Storm Bonnie did affect, although the regime hides its impacts in Nicaragua

Although tropical storm Bonnie is moving away from Central America through the Pacific Ocean, after entering the southern Caribbean of Nicaragua on the night of Friday, July 2, it left at least four deaths in its wake after the flooding of the rivers and significant damage.

However, a report from the Nicaraguan National System for Disaster Prevention, Mitigation and Attention (SINAPRED) downplayed the damage, stating that the storm did not directly cause deaths.

According to the director of that institution, Guillermo González, the rains related to the storm caused “minor damage” to homes, 352 houses were flooded, 123 with partial damage to their roofs, five schools with minor damage in El Rama and El Castillo, destruction total of three houses and several latrines affected. In the municipalities of Rivas and Altagracia, the fall of more than 400 trees was reported, González said.

But the official information did not delve into the effects on the territories that have been cut off and flooded after the flooding of the rivers, as is the case of the communities surrounding the middle basin and upper reaches of the Coco River. We refer to the communities of Sang Sang, Kitaski and San Esquilas in the Li Lamni and Siksa Yari Territory, in the territory of Kipla Sait Tasbaika Kum in the upper Wangki.

From these territories, community members report on the loss of extensive areas of rice crops that were left under water after heavy rains last Sunday. At least 68 families were displaced from their farming areas, complicating people’s food security. The other aspect is that, with the flooding of the river, the communities cannot fish in murky waters, because the fish have retreated to safer places.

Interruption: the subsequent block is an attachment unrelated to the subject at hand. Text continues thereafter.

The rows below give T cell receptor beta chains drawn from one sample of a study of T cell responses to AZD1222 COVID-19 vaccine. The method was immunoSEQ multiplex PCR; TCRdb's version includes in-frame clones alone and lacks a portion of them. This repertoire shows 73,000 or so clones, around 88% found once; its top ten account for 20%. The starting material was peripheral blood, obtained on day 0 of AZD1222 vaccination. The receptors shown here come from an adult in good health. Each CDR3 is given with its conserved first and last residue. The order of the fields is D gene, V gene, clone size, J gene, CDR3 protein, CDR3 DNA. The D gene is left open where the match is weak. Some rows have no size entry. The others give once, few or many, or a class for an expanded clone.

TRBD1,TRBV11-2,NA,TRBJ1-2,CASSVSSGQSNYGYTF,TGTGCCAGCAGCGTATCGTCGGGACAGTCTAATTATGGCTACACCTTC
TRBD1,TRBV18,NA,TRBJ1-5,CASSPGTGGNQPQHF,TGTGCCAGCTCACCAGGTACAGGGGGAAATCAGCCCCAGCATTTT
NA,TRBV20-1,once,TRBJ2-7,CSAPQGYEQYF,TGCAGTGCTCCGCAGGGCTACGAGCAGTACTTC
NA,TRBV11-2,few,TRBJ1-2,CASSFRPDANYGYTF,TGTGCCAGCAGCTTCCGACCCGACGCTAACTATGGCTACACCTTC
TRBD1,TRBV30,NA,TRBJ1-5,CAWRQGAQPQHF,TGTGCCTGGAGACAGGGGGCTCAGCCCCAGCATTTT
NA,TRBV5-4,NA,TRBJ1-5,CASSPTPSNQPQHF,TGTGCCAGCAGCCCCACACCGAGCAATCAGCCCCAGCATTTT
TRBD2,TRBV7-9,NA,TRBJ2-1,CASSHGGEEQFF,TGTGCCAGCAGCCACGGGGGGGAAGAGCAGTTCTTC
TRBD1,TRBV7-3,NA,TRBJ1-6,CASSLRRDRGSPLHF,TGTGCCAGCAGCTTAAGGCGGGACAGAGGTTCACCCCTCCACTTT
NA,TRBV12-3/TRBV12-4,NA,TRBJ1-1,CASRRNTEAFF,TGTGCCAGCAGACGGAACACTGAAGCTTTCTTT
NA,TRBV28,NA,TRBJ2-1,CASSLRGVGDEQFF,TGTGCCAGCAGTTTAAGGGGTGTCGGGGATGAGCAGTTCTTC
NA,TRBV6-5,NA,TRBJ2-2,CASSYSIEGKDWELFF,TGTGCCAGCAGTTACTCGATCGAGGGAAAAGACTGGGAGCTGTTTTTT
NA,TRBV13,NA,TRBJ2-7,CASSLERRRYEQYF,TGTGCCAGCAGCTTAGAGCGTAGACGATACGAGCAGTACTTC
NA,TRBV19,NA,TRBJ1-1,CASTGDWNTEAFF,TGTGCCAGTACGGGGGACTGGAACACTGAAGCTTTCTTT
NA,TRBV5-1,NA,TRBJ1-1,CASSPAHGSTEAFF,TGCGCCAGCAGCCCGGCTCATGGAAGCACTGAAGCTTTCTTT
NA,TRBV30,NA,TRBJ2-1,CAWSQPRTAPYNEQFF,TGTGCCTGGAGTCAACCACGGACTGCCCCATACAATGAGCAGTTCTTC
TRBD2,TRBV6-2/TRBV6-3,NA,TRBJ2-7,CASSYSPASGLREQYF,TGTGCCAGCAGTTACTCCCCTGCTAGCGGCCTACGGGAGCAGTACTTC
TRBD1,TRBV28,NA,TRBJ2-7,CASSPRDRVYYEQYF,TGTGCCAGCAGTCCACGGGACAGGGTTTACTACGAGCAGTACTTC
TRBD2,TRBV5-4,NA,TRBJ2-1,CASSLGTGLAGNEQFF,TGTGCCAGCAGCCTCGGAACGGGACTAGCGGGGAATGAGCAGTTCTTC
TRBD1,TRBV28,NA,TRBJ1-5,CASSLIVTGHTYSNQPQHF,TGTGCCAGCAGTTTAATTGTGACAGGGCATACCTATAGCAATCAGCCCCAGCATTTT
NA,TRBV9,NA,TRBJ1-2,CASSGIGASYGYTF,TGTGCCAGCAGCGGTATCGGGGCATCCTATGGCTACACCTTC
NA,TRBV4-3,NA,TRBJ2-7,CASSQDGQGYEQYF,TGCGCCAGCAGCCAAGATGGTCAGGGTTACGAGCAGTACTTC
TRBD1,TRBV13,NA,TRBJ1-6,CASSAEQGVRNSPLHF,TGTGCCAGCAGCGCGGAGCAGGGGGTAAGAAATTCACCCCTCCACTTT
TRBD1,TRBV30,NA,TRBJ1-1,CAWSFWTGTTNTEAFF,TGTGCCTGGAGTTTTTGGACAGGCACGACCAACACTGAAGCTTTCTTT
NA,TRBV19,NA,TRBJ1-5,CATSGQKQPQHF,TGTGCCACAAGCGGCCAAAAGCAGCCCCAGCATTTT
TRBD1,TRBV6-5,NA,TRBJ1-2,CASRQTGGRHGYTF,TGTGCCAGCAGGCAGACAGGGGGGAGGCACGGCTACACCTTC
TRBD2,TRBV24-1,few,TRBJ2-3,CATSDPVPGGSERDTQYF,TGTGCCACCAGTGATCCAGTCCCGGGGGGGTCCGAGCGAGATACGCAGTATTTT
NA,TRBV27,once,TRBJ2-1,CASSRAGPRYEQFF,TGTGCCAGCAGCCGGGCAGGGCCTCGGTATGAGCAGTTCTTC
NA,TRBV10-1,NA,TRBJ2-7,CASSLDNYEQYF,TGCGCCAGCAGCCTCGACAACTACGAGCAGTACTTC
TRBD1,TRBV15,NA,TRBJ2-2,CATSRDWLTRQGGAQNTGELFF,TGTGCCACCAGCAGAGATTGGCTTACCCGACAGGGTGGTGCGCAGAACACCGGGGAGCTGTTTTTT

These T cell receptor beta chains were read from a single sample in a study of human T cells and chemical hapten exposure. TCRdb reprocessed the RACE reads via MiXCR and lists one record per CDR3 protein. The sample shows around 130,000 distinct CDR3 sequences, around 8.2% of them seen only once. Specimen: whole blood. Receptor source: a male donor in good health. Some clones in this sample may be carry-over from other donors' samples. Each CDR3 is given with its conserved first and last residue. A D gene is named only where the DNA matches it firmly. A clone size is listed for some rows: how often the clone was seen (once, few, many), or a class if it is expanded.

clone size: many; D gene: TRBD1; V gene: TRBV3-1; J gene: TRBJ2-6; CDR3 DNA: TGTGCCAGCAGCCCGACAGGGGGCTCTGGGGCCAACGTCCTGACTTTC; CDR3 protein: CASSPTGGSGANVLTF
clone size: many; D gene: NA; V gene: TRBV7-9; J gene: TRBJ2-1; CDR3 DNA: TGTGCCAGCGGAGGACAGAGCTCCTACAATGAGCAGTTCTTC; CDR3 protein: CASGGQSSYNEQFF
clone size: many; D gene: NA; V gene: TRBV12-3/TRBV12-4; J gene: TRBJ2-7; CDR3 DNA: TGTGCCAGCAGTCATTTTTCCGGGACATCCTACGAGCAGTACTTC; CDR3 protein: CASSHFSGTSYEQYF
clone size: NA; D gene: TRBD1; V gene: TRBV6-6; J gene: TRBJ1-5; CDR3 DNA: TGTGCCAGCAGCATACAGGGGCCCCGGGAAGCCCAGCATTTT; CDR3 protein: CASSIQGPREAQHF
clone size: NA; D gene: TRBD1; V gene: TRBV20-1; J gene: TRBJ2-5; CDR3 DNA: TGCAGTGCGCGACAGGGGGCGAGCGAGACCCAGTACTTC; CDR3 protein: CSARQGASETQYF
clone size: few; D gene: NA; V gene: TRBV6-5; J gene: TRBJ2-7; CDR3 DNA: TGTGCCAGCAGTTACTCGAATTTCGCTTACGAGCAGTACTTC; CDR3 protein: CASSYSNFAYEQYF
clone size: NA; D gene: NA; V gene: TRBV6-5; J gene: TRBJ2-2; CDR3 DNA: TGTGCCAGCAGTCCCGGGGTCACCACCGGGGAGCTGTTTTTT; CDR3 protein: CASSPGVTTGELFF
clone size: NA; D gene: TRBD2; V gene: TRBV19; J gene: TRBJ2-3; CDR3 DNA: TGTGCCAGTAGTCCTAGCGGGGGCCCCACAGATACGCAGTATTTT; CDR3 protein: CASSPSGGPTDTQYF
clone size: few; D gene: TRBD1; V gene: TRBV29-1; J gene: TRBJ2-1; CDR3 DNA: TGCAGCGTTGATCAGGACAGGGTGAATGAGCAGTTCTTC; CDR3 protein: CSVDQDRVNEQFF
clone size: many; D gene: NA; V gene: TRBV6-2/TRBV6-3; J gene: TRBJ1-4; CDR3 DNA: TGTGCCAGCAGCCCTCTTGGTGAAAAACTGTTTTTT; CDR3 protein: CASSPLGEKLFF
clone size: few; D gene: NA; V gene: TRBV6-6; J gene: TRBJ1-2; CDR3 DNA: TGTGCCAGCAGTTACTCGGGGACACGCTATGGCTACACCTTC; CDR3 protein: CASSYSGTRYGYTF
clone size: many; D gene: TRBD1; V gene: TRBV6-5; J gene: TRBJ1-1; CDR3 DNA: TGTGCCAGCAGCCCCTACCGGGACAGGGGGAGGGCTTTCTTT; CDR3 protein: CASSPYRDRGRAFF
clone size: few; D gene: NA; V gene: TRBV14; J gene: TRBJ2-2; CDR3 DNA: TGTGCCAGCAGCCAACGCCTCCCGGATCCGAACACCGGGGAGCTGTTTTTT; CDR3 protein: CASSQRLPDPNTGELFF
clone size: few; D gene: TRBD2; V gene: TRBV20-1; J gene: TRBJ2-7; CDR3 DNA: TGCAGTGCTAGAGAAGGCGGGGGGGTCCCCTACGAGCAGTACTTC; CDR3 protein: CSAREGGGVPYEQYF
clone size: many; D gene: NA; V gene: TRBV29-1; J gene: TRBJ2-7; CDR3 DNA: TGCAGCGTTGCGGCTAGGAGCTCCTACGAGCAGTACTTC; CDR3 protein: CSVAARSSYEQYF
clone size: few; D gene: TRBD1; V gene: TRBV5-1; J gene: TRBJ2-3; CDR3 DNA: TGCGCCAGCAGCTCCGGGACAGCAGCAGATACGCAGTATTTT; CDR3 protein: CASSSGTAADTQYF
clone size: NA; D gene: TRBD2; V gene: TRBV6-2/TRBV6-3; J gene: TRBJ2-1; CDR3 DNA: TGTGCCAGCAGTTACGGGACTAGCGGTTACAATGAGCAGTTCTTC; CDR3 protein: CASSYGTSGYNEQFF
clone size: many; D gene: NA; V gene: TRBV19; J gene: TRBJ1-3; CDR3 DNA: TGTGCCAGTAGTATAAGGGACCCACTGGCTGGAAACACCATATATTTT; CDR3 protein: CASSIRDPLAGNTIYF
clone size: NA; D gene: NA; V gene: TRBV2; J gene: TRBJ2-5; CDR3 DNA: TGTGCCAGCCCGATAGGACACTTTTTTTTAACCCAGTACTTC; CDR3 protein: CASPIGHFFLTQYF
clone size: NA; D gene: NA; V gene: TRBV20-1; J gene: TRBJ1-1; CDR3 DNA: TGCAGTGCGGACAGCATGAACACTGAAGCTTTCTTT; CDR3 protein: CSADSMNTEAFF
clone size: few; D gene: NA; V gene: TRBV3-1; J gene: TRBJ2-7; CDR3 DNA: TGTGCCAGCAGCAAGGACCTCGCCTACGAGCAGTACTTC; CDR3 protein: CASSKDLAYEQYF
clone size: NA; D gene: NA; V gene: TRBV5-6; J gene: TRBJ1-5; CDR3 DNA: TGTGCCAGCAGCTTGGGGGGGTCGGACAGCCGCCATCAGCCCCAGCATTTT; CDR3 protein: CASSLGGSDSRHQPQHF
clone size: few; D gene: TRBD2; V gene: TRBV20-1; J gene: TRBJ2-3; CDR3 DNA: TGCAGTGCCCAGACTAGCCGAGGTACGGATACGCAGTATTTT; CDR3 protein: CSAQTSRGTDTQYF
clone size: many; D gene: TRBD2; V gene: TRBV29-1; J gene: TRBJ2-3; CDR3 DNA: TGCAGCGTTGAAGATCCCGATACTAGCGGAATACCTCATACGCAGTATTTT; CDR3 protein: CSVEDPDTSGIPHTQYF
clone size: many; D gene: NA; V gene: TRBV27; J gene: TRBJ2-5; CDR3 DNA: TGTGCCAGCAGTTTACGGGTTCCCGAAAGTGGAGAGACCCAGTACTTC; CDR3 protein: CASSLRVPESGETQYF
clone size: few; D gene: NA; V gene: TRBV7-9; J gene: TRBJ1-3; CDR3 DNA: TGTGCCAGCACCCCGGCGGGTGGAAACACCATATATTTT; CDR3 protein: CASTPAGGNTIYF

“The community leaders, what they say is that there are people going hungry right now. And since the crops have been lost, the situation will worsen in the coming months because the rice harvest had to come out in September, but with this problem, the harvest is unlikely,” said a source who preferred to remain anonymous.

Another situation that has worsened after the floods caused by Bonnie has been an outbreak of flu, fever and diarrhea due to drinking contaminated water. This situation mainly affects girls and boys and the elderly, who do not have medical care. Citizens face their health problems with traditional medicine, but it has not been enough.

“In Sang Sang, the community clinic was closed and what MINSA said was that, since the community did not take care of the nurse, then the community is punished for seven months. So, there are no nurses, much less medications,” the source mentioned with indignation.

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